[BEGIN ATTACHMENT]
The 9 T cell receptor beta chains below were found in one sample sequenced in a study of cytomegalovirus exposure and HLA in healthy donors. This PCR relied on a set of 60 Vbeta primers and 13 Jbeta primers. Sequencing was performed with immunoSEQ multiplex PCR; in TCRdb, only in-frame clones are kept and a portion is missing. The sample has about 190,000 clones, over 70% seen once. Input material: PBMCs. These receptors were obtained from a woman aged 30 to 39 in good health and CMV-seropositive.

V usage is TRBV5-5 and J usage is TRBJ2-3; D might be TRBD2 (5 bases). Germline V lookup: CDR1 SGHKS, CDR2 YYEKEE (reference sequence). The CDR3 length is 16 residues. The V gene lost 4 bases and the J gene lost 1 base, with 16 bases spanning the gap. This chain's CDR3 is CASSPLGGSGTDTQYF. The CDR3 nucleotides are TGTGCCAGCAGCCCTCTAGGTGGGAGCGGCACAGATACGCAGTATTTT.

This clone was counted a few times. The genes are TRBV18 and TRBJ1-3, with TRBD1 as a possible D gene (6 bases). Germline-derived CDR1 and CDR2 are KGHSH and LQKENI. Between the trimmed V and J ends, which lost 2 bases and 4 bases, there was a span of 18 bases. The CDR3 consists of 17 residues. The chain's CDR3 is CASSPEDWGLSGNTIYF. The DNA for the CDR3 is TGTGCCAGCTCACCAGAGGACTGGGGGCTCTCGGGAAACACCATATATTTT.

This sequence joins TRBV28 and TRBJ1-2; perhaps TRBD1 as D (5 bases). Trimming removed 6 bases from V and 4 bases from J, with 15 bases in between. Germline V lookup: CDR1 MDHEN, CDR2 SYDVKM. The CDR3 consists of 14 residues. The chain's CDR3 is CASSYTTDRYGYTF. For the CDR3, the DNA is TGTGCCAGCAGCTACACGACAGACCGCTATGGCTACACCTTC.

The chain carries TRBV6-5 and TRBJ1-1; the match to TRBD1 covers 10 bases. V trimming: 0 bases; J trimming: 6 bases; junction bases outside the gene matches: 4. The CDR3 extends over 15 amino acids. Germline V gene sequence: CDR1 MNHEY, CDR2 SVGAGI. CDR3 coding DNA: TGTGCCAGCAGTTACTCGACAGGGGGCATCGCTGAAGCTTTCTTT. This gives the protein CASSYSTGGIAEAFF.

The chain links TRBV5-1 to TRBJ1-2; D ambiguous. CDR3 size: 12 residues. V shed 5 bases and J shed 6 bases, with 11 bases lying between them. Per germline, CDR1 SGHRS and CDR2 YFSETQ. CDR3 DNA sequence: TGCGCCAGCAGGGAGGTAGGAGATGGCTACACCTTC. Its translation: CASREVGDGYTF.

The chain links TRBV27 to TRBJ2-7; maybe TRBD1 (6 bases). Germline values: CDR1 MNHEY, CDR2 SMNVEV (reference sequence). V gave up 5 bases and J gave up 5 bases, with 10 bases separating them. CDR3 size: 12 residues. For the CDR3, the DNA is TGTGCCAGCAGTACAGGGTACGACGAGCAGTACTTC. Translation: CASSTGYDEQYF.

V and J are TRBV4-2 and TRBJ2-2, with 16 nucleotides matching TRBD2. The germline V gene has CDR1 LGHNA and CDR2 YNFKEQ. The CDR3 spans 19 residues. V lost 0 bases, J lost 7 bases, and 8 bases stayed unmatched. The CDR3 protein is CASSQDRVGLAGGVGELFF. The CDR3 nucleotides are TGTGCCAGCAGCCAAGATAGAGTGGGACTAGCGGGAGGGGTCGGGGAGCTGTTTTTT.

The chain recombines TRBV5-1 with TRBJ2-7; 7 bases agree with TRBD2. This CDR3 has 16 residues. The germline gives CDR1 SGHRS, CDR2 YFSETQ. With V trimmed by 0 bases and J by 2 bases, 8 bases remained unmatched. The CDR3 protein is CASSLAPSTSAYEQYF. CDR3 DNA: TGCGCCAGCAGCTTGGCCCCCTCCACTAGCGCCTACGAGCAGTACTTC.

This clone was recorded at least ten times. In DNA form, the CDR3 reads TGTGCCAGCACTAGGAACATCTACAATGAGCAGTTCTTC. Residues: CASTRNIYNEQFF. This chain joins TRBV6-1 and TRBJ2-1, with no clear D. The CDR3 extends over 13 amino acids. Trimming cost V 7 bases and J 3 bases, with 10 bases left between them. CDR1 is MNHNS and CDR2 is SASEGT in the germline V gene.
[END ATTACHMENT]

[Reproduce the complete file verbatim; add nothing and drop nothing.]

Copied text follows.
The 9 T cell receptor beta chains below were found in one sample sequenced in a study of cytomegalovirus exposure and HLA in healthy donors. This PCR relied on a set of 60 Vbeta primers and 13 Jbeta primers. Sequencing was performed with immunoSEQ multiplex PCR; in TCRdb, only in-frame clones are kept and a portion is missing. The sample has about 190,000 clones, over 70% seen once. Input material: PBMCs. These receptors were obtained from a woman aged 30 to 39 in good health and CMV-seropositive.

V usage is TRBV5-5 and J usage is TRBJ2-3; D might be TRBD2 (5 bases). Germline V lookup: CDR1 SGHKS, CDR2 YYEKEE (reference sequence). The CDR3 length is 16 residues. The V gene lost 4 bases and the J gene lost 1 base, with 16 bases spanning the gap. This chain's CDR3 is CASSPLGGSGTDTQYF. The CDR3 nucleotides are TGTGCCAGCAGCCCTCTAGGTGGGAGCGGCACAGATACGCAGTATTTT.

This clone was counted a few times. The genes are TRBV18 and TRBJ1-3, with TRBD1 as a possible D gene (6 bases). Germline-derived CDR1 and CDR2 are KGHSH and LQKENI. Between the trimmed V and J ends, which lost 2 bases and 4 bases, there was a span of 18 bases. The CDR3 consists of 17 residues. The chain's CDR3 is CASSPEDWGLSGNTIYF. The DNA for the CDR3 is TGTGCCAGCTCACCAGAGGACTGGGGGCTCTCGGGAAACACCATATATTTT.

This sequence joins TRBV28 and TRBJ1-2; perhaps TRBD1 as D (5 bases). Trimming removed 6 bases from V and 4 bases from J, with 15 bases in between. Germline V lookup: CDR1 MDHEN, CDR2 SYDVKM. The CDR3 consists of 14 residues. The chain's CDR3 is CASSYTTDRYGYTF. For the CDR3, the DNA is TGTGCCAGCAGCTACACGACAGACCGCTATGGCTACACCTTC.

The chain carries TRBV6-5 and TRBJ1-1; the match to TRBD1 covers 10 bases. V trimming: 0 bases; J trimming: 6 bases; junction bases outside the gene matches: 4. The CDR3 extends over 15 amino acids. Germline V gene sequence: CDR1 MNHEY, CDR2 SVGAGI. CDR3 coding DNA: TGTGCCAGCAGTTACTCGACAGGGGGCATCGCTGAAGCTTTCTTT. This gives the protein CASSYSTGGIAEAFF.

The chain links TRBV5-1 to TRBJ1-2; D ambiguous. CDR3 size: 12 residues. V shed 5 bases and J shed 6 bases, with 11 bases lying between them. Per germline, CDR1 SGHRS and CDR2 YFSETQ. CDR3 DNA sequence: TGCGCCAGCAGGGAGGTAGGAGATGGCTACACCTTC. Its translation: CASREVGDGYTF.

The chain links TRBV27 to TRBJ2-7; maybe TRBD1 (6 bases). Germline values: CDR1 MNHEY, CDR2 SMNVEV (reference sequence). V gave up 5 bases and J gave up 5 bases, with 10 bases separating them. CDR3 size: 12 residues. For the CDR3, the DNA is TGTGCCAGCAGTACAGGGTACGACGAGCAGTACTTC. Translation: CASSTGYDEQYF.

V and J are TRBV4-2 and TRBJ2-2, with 16 nucleotides matching TRBD2. The germline V gene has CDR1 LGHNA and CDR2 YNFKEQ. The CDR3 spans 19 residues. V lost 0 bases, J lost 7 bases, and 8 bases stayed unmatched. The CDR3 protein is CASSQDRVGLAGGVGELFF. The CDR3 nucleotides are TGTGCCAGCAGCCAAGATAGAGTGGGACTAGCGGGAGGGGTCGGGGAGCTGTTTTTT.

The chain recombines TRBV5-1 with TRBJ2-7; 7 bases agree with TRBD2. This CDR3 has 16 residues. The germline gives CDR1 SGHRS, CDR2 YFSETQ. With V trimmed by 0 bases and J by 2 bases, 8 bases remained unmatched. The CDR3 protein is CASSLAPSTSAYEQYF. CDR3 DNA: TGCGCCAGCAGCTTGGCCCCCTCCACTAGCGCCTACGAGCAGTACTTC.

This clone was recorded at least ten times. In DNA form, the CDR3 reads TGTGCCAGCACTAGGAACATCTACAATGAGCAGTTCTTC. Residues: CASTRNIYNEQFF. This chain joins TRBV6-1 and TRBJ2-1, with no clear D. The CDR3 extends over 13 amino acids. Trimming cost V 7 bases and J 3 bases, with 10 bases left between them. CDR1 is MNHNS and CDR2 is SASEGT in the germline V gene.